Whenever you walk into a federal government Canadian Corps of Commissionaires was formed in 1925 with the opening of offices in in Montreal, Toronto and Vancouver. A national organization was created by 1950 and today Commissionaires employs over 23,000 people with offices operating in all ten provinces and three territories.
To meet growing demands for security personnel after the September 11 attacks in 2001, Commissionaires began accepting civilians. While not all Commissionaires are veterans of the Canadian Armed Forces or Royal Canadian Mounted Police service, the organization’s mandate is primarily to provide meaningful employment to veterans. A significant proportion of its current members remain veterans, and Commissionaires hires about 1,200 of them every year.
In addition to working as trained security guards in major companies and other organizations, Commissionaires guard everything from museum pieces to live ammunition and government files, explained Violet Brennan-Smith, Marketing and Communications Manager at Commissionaires’ Victoria, the Islands and Yukon division.
The organization offers a wide variety of identification services, ranging from employee background checks and fingerprinting to comprehensive record suspension services or pardons. Commissionaires is the only identification services provider accredited by the RCMP, meaning faster turnaround times and unmatched expertise.
“We’ve expanded our services into other areas such as criminal record checks, video monitoring, travel waivers and ID services for people who need paperwork done to enter the U.S. We also facilitate the procedure when it comes to granting pardons.” Commissionaires is the only identification services provider accredited by the RCMP, meaning faster turnaround times and unmatched expertise.
“We’ve expanded our services into other areas such as criminal record checks, video monitoring, travel waivers and ID services for people who need paperwork done to enter the U.S. We also facilitate the procedure when it comes to granting pardons.”
On the commercial side, Commissionaires monitors homes for vacationers, offers risk assessment and recently moved into cyber security. As a non-profit organization, 90 per cent of revenue goes to employees with the main focus dedicated to developing their skills, noted Ms. Brennan-Smith.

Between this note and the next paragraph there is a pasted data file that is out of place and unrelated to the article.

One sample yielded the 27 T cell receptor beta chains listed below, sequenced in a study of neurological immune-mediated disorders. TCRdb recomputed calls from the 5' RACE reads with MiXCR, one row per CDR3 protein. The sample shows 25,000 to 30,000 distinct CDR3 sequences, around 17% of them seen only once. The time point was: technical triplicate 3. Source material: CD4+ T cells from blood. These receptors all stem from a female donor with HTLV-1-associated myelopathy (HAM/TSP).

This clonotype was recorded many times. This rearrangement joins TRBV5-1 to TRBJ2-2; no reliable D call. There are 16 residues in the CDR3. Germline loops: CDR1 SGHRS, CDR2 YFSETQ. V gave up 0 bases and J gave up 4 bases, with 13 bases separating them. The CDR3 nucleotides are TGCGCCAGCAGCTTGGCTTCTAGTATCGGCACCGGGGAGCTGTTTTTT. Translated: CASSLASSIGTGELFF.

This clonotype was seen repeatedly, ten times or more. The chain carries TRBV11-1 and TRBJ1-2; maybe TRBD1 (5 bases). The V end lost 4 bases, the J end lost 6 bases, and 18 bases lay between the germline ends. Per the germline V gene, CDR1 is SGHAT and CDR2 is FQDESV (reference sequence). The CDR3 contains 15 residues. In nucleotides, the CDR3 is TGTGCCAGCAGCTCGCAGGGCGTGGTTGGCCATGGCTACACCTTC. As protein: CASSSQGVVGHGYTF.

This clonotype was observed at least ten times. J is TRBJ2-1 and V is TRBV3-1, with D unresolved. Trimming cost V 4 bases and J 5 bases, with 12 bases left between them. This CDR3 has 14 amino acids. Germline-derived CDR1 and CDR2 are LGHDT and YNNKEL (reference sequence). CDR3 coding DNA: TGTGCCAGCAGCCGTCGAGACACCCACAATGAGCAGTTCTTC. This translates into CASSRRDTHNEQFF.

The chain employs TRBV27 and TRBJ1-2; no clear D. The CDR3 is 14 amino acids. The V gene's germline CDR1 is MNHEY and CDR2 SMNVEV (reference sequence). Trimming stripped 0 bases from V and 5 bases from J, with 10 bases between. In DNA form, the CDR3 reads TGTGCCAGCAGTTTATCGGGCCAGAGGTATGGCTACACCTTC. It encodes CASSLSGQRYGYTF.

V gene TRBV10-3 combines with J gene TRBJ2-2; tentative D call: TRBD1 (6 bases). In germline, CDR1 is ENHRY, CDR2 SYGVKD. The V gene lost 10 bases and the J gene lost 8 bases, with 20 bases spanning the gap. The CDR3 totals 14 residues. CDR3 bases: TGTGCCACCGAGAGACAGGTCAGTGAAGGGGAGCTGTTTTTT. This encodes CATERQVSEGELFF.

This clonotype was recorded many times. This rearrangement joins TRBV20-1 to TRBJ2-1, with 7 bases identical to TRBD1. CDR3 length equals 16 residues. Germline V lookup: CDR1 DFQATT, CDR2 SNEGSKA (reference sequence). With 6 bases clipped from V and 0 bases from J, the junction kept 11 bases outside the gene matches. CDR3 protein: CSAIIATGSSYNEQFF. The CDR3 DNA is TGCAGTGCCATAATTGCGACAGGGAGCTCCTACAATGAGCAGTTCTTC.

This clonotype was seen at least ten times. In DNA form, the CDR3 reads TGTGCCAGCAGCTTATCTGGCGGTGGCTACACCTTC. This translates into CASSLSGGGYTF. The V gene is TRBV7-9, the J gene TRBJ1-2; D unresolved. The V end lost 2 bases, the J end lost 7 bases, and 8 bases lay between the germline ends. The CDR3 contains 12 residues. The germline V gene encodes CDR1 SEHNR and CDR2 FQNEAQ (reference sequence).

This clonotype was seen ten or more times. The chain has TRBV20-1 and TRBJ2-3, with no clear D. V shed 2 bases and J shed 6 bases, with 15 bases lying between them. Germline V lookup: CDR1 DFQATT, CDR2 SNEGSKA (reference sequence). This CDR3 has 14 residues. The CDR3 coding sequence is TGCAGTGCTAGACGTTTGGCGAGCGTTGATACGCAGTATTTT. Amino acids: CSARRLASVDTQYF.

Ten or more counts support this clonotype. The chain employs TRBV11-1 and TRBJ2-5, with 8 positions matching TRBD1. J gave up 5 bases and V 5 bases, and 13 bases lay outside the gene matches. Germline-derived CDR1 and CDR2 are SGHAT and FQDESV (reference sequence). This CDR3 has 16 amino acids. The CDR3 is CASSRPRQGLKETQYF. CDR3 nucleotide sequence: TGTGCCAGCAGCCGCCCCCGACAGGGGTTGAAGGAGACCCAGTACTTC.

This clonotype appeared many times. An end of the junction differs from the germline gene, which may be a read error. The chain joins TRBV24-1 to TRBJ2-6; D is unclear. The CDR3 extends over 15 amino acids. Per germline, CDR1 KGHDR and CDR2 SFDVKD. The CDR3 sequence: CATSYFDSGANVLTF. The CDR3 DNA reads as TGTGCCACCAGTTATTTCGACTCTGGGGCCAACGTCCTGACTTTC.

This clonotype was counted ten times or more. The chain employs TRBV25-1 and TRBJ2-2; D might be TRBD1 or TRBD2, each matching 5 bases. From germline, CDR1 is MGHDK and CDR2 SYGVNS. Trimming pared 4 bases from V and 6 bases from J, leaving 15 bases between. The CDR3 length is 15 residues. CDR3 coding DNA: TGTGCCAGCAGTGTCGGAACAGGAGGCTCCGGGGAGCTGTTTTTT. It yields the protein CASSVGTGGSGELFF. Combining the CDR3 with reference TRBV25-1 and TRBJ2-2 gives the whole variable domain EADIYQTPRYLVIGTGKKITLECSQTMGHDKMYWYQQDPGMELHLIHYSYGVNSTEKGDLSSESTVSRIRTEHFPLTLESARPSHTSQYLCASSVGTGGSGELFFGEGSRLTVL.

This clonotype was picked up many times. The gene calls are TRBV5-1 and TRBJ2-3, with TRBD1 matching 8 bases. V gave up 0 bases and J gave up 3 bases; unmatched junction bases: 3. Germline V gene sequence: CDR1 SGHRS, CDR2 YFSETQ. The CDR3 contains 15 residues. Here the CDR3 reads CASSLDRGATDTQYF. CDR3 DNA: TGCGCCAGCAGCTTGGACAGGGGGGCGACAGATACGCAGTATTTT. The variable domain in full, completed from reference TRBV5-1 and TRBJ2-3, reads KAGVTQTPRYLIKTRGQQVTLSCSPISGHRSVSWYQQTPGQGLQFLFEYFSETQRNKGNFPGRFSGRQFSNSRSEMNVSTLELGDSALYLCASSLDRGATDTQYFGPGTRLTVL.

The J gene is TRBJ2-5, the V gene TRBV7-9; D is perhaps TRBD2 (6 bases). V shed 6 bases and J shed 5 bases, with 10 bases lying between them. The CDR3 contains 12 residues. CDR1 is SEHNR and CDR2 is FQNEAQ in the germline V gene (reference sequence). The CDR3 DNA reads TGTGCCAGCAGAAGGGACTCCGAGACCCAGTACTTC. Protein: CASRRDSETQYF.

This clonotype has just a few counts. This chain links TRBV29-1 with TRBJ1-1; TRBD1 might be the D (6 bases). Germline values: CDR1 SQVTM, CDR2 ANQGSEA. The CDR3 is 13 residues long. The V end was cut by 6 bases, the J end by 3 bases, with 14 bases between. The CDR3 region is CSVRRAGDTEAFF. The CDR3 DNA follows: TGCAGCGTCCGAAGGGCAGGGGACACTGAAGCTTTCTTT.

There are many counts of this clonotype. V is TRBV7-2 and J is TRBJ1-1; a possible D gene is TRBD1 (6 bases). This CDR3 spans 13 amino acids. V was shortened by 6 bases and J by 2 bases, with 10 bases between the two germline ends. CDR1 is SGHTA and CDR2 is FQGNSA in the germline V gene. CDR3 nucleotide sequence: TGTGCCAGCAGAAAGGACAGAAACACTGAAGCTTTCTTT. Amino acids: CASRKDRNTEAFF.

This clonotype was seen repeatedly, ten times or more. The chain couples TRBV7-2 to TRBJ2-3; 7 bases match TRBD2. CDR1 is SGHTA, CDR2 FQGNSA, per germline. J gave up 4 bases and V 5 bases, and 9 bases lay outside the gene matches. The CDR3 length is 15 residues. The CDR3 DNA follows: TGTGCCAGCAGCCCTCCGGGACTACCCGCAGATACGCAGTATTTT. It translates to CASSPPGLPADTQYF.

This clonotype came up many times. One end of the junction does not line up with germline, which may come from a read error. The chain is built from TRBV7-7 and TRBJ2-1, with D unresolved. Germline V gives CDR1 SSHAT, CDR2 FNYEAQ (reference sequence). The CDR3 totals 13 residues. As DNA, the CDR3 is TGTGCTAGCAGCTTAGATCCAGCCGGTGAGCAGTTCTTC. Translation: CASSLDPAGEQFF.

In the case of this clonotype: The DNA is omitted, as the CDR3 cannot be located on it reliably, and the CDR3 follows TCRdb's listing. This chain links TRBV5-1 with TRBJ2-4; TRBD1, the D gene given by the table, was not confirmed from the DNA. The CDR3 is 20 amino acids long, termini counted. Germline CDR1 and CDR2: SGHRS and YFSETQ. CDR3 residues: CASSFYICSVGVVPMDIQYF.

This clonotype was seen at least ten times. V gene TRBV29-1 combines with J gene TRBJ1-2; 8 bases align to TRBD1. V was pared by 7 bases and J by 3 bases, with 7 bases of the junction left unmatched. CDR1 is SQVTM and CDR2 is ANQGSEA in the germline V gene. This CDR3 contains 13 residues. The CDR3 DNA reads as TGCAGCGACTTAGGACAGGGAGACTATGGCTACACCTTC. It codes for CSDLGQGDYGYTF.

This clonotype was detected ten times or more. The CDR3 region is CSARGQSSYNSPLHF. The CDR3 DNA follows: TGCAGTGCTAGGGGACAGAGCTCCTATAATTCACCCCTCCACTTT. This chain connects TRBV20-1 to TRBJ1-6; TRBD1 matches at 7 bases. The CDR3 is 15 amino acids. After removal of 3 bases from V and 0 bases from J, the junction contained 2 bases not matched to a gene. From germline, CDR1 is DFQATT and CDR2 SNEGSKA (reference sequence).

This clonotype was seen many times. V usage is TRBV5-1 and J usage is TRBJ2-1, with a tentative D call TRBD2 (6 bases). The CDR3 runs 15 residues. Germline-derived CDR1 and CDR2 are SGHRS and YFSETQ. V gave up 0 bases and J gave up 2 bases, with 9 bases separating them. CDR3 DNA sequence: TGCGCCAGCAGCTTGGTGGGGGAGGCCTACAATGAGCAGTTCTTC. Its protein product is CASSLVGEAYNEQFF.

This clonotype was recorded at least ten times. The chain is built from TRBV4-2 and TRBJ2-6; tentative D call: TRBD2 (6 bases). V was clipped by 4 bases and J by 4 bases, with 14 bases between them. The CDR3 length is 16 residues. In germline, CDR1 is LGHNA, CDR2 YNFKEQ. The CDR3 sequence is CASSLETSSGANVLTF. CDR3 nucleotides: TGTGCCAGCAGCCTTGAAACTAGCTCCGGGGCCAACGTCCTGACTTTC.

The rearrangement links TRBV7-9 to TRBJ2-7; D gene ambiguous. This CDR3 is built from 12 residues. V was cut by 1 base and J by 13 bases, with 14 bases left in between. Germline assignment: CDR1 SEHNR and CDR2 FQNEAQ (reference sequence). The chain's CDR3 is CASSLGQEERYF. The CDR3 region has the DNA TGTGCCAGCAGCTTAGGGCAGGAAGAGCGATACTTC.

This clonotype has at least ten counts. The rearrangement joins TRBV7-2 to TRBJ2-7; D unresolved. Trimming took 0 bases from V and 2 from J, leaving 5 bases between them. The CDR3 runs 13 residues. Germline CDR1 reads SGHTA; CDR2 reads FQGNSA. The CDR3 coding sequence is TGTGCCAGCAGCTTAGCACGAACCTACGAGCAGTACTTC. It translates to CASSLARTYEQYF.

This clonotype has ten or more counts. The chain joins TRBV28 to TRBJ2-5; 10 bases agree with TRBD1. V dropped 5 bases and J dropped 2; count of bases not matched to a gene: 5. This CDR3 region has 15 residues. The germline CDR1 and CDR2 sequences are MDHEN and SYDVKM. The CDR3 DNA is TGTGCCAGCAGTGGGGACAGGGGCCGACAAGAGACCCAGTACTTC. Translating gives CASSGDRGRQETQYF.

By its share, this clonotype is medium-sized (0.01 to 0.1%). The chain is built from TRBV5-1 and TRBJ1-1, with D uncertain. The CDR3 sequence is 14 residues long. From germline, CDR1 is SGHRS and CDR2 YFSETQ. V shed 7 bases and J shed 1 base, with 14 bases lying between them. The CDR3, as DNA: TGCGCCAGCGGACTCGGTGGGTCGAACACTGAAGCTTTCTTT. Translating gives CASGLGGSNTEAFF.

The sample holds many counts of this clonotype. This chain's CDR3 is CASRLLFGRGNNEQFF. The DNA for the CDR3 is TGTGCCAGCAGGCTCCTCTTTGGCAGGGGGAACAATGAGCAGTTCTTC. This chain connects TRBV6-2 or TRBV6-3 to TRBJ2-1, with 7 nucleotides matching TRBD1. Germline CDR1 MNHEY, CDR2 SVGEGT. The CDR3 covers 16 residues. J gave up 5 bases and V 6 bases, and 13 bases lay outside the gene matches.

“We’re also very involved in the community by trying to get students interested in law enforcement, for example.”
In addition to a basic security training course which mirrors those offered by provincial governments, Commissionaires offers advanced training for such things as dealing with mental illness or de-escalating a tense situation, or how to operate an armoured vehicle.
“A lot of our employees work on military bases in areas such as access control. In terms of private clients, they work for the railroads, airports port authorities, hospitals and shopping centres.” In short, Commissionaires employees can be found in most industries, including retail, business and finance, health, transportation, construction and development and education.
Like many businesses, Commissionaires faces a labour shortage and is attempting to hire more family members, especially more women and students. “We have different campaigns to attract different demographics. For students, we emphasize the benefits of a career in security. For women, we have a military spouse campaign which emphasizes flexible working hours.”
One student campaign asks, “Need summer cash? We’ll pay for your security worker course.” Another encourages students to “Join the only not-for-profit security company.” There are three different ads targeting military spouses with testimonials from spouse Natasha McKinnon outlining the advantages of working for Commissionaires. The heading in all three ads is “We hire military spouses” with the tagline, “Flexibility, opportunity and support, wherever you’re based.”
After 12 years of service, members are eligible to receive the Commissionaires Long Service Medal. Additionally, both Distinguished Service and Meritorious Service medals may be awarded when approved by the area office and Commissionaires’ National office.